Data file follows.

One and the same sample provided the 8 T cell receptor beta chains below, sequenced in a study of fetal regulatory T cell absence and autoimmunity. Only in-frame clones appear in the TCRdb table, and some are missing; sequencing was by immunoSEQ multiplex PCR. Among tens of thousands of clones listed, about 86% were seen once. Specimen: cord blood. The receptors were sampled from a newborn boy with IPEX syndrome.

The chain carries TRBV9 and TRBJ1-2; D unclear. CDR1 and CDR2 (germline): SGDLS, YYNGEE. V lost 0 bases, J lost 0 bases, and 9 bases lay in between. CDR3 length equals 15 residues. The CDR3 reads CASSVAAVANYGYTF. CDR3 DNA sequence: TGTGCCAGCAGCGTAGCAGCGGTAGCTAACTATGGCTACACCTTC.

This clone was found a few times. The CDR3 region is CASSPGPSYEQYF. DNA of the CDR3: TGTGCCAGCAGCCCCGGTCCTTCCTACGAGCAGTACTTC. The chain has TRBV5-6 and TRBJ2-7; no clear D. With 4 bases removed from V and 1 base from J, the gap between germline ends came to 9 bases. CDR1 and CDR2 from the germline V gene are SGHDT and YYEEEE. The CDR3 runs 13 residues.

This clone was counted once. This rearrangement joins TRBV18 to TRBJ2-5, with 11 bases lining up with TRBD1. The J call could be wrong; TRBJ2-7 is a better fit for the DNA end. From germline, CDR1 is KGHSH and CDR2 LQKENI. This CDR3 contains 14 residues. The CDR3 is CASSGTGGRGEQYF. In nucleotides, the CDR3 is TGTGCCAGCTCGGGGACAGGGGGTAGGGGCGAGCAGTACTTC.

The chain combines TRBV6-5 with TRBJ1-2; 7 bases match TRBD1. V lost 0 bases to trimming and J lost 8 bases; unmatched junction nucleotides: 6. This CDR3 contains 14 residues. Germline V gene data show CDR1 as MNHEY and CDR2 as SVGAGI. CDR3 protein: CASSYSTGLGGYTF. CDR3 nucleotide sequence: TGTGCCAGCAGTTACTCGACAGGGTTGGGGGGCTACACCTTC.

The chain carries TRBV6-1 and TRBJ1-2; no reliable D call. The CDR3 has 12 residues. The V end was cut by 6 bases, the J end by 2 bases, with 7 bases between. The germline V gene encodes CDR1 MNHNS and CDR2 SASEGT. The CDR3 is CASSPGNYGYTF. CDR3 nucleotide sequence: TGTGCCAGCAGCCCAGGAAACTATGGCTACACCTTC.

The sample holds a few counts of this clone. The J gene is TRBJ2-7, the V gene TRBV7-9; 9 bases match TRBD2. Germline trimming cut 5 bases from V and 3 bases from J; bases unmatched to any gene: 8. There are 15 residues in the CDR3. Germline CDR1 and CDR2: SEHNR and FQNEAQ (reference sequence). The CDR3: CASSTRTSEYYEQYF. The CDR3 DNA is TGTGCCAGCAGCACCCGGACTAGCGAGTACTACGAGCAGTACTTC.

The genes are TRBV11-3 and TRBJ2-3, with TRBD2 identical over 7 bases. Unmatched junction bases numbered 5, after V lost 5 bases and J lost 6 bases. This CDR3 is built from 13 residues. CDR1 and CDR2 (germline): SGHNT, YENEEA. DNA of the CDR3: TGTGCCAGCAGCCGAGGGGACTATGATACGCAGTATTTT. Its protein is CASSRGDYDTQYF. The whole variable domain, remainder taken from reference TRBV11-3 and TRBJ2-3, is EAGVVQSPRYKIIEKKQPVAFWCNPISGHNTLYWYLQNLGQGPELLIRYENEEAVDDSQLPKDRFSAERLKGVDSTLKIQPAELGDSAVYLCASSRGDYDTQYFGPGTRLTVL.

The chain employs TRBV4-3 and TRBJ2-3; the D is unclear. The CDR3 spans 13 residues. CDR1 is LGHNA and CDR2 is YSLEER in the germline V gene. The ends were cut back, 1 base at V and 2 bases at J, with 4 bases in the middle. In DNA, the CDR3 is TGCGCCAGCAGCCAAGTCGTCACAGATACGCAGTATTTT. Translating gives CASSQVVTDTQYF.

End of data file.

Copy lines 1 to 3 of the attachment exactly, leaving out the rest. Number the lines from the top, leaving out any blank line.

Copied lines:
One and the same sample provided the 8 T cell receptor beta chains below, sequenced in a study of fetal regulatory T cell absence and autoimmunity. Only in-frame clones appear in the TCRdb table, and some are missing; sequencing was by immunoSEQ multiplex PCR. Among tens of thousands of clones listed, about 86% were seen once. Specimen: cord blood. The receptors were sampled from a newborn boy with IPEX syndrome.

The chain carries TRBV9 and TRBJ1-2; D unclear. CDR1 and CDR2 (germline): SGDLS, YYNGEE. V lost 0 bases, J lost 0 bases, and 9 bases lay in between. CDR3 length equals 15 residues. The CDR3 reads CASSVAAVANYGYTF. CDR3 DNA sequence: TGTGCCAGCAGCGTAGCAGCGGTAGCTAACTATGGCTACACCTTC.

This clone was found a few times. The CDR3 region is CASSPGPSYEQYF. DNA of the CDR3: TGTGCCAGCAGCCCCGGTCCTTCCTACGAGCAGTACTTC. The chain has TRBV5-6 and TRBJ2-7; no clear D. With 4 bases removed from V and 1 base from J, the gap between germline ends came to 9 bases. CDR1 and CDR2 from the germline V gene are SGHDT and YYEEEE. The CDR3 runs 13 residues.